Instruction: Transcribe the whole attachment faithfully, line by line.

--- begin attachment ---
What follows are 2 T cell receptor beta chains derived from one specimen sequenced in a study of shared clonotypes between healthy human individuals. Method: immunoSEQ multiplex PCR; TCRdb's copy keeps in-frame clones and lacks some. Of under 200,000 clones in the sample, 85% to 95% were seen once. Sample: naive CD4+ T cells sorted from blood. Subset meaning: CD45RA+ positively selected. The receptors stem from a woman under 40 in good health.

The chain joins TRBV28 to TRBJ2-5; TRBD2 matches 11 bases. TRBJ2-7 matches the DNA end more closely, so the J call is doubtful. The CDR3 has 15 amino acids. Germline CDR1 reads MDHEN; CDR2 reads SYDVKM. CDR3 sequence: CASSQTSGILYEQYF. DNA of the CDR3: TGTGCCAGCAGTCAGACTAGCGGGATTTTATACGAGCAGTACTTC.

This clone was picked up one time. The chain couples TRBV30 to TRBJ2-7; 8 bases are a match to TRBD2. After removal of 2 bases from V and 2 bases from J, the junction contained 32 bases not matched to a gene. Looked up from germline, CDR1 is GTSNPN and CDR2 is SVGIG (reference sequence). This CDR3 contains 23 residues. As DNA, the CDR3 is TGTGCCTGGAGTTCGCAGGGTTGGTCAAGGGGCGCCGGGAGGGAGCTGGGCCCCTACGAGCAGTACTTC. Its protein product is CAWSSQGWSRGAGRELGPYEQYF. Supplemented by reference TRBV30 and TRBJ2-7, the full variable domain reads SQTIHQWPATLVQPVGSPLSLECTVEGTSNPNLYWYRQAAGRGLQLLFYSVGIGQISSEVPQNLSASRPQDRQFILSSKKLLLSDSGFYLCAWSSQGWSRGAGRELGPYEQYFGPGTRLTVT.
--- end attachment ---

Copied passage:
What follows are 2 T cell receptor beta chains derived from one specimen sequenced in a study of shared clonotypes between healthy human individuals. Method: immunoSEQ multiplex PCR; TCRdb's copy keeps in-frame clones and lacks some. Of under 200,000 clones in the sample, 85% to 95% were seen once. Sample: naive CD4+ T cells sorted from blood. Subset meaning: CD45RA+ positively selected. The receptors stem from a woman under 40 in good health.

The chain joins TRBV28 to TRBJ2-5; TRBD2 matches 11 bases. TRBJ2-7 matches the DNA end more closely, so the J call is doubtful. The CDR3 has 15 amino acids. Germline CDR1 reads MDHEN; CDR2 reads SYDVKM. CDR3 sequence: CASSQTSGILYEQYF. DNA of the CDR3: TGTGCCAGCAGTCAGACTAGCGGGATTTTATACGAGCAGTACTTC.

This clone was picked up one time. The chain couples TRBV30 to TRBJ2-7; 8 bases are a match to TRBD2. After removal of 2 bases from V and 2 bases from J, the junction contained 32 bases not matched to a gene. Looked up from germline, CDR1 is GTSNPN and CDR2 is SVGIG (reference sequence). This CDR3 contains 23 residues. As DNA, the CDR3 is TGTGCCTGGAGTTCGCAGGGTTGGTCAAGGGGCGCCGGGAGGGAGCTGGGCCCCTACGAGCAGTACTTC. Its protein product is CAWSSQGWSRGAGRELGPYEQYF. Supplemented by reference TRBV30 and TRBJ2-7, the full variable domain reads SQTIHQWPATLVQPVGSPLSLECTVEGTSNPNLYWYRQAAGRGLQLLFYSVGIGQISSEVPQNLSASRPQDRQFILSSKKLLLSDSGFYLCAWSSQGWSRGAGRELGPYEQYFGPGTRLTVT.